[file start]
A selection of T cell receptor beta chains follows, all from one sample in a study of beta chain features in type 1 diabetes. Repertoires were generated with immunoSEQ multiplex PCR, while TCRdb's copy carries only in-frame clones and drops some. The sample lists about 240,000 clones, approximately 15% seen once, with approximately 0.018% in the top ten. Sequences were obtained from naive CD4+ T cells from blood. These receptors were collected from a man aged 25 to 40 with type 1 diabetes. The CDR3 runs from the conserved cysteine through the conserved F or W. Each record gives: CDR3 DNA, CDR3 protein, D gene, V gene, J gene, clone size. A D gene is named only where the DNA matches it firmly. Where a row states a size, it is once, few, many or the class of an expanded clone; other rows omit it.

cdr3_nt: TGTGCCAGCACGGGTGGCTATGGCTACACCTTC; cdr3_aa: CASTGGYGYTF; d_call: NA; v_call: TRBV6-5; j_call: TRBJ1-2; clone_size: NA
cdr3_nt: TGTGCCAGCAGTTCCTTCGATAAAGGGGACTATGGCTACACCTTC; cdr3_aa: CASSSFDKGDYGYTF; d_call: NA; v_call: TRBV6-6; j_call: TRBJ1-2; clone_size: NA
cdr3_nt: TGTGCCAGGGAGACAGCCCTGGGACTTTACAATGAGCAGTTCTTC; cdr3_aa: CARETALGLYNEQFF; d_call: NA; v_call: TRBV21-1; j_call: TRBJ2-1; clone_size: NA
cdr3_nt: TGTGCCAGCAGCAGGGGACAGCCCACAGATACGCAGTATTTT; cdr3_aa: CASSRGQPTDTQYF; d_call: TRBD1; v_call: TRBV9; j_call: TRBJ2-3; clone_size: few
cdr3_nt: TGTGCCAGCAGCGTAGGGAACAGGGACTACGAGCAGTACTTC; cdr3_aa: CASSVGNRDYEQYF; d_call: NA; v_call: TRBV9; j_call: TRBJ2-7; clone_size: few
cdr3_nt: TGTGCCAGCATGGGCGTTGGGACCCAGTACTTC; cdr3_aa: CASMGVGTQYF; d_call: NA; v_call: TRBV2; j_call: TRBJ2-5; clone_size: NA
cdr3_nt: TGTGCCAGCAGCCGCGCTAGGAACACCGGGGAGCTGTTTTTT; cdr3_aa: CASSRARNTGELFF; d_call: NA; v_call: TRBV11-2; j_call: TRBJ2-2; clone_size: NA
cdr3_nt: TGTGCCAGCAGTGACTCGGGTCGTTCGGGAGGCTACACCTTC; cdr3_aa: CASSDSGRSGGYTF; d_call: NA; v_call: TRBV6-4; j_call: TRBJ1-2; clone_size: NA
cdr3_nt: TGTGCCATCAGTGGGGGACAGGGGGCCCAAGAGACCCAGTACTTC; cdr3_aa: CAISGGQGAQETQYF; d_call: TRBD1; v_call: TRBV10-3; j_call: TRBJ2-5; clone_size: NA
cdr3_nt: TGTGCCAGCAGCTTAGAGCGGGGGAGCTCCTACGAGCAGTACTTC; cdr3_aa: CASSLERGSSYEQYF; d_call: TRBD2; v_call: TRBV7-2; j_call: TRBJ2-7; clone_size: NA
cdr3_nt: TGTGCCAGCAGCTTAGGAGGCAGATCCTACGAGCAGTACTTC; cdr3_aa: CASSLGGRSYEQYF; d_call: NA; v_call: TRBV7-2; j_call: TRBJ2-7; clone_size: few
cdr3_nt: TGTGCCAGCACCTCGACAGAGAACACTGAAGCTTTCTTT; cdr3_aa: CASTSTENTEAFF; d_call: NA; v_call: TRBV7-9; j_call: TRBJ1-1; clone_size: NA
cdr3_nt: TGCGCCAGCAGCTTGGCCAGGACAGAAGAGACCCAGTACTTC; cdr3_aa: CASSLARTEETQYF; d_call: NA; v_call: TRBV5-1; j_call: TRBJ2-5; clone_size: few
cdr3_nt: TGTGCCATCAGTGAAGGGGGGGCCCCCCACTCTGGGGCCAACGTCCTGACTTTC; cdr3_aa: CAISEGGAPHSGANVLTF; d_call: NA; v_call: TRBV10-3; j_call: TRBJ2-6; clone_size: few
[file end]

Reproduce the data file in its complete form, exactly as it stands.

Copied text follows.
A selection of T cell receptor beta chains follows, all from one sample in a study of beta chain features in type 1 diabetes. Repertoires were generated with immunoSEQ multiplex PCR, while TCRdb's copy carries only in-frame clones and drops some. The sample lists about 240,000 clones, approximately 15% seen once, with approximately 0.018% in the top ten. Sequences were obtained from naive CD4+ T cells from blood. These receptors were collected from a man aged 25 to 40 with type 1 diabetes. The CDR3 runs from the conserved cysteine through the conserved F or W. Each record gives: CDR3 DNA, CDR3 protein, D gene, V gene, J gene, clone size. A D gene is named only where the DNA matches it firmly. Where a row states a size, it is once, few, many or the class of an expanded clone; other rows omit it.

cdr3_nt: TGTGCCAGCACGGGTGGCTATGGCTACACCTTC; cdr3_aa: CASTGGYGYTF; d_call: NA; v_call: TRBV6-5; j_call: TRBJ1-2; clone_size: NA
cdr3_nt: TGTGCCAGCAGTTCCTTCGATAAAGGGGACTATGGCTACACCTTC; cdr3_aa: CASSSFDKGDYGYTF; d_call: NA; v_call: TRBV6-6; j_call: TRBJ1-2; clone_size: NA
cdr3_nt: TGTGCCAGGGAGACAGCCCTGGGACTTTACAATGAGCAGTTCTTC; cdr3_aa: CARETALGLYNEQFF; d_call: NA; v_call: TRBV21-1; j_call: TRBJ2-1; clone_size: NA
cdr3_nt: TGTGCCAGCAGCAGGGGACAGCCCACAGATACGCAGTATTTT; cdr3_aa: CASSRGQPTDTQYF; d_call: TRBD1; v_call: TRBV9; j_call: TRBJ2-3; clone_size: few
cdr3_nt: TGTGCCAGCAGCGTAGGGAACAGGGACTACGAGCAGTACTTC; cdr3_aa: CASSVGNRDYEQYF; d_call: NA; v_call: TRBV9; j_call: TRBJ2-7; clone_size: few
cdr3_nt: TGTGCCAGCATGGGCGTTGGGACCCAGTACTTC; cdr3_aa: CASMGVGTQYF; d_call: NA; v_call: TRBV2; j_call: TRBJ2-5; clone_size: NA
cdr3_nt: TGTGCCAGCAGCCGCGCTAGGAACACCGGGGAGCTGTTTTTT; cdr3_aa: CASSRARNTGELFF; d_call: NA; v_call: TRBV11-2; j_call: TRBJ2-2; clone_size: NA
cdr3_nt: TGTGCCAGCAGTGACTCGGGTCGTTCGGGAGGCTACACCTTC; cdr3_aa: CASSDSGRSGGYTF; d_call: NA; v_call: TRBV6-4; j_call: TRBJ1-2; clone_size: NA
cdr3_nt: TGTGCCATCAGTGGGGGACAGGGGGCCCAAGAGACCCAGTACTTC; cdr3_aa: CAISGGQGAQETQYF; d_call: TRBD1; v_call: TRBV10-3; j_call: TRBJ2-5; clone_size: NA
cdr3_nt: TGTGCCAGCAGCTTAGAGCGGGGGAGCTCCTACGAGCAGTACTTC; cdr3_aa: CASSLERGSSYEQYF; d_call: TRBD2; v_call: TRBV7-2; j_call: TRBJ2-7; clone_size: NA
cdr3_nt: TGTGCCAGCAGCTTAGGAGGCAGATCCTACGAGCAGTACTTC; cdr3_aa: CASSLGGRSYEQYF; d_call: NA; v_call: TRBV7-2; j_call: TRBJ2-7; clone_size: few
cdr3_nt: TGTGCCAGCACCTCGACAGAGAACACTGAAGCTTTCTTT; cdr3_aa: CASTSTENTEAFF; d_call: NA; v_call: TRBV7-9; j_call: TRBJ1-1; clone_size: NA
cdr3_nt: TGCGCCAGCAGCTTGGCCAGGACAGAAGAGACCCAGTACTTC; cdr3_aa: CASSLARTEETQYF; d_call: NA; v_call: TRBV5-1; j_call: TRBJ2-5; clone_size: few
cdr3_nt: TGTGCCATCAGTGAAGGGGGGGCCCCCCACTCTGGGGCCAACGTCCTGACTTTC; cdr3_aa: CAISEGGAPHSGANVLTF; d_call: NA; v_call: TRBV10-3; j_call: TRBJ2-6; clone_size: few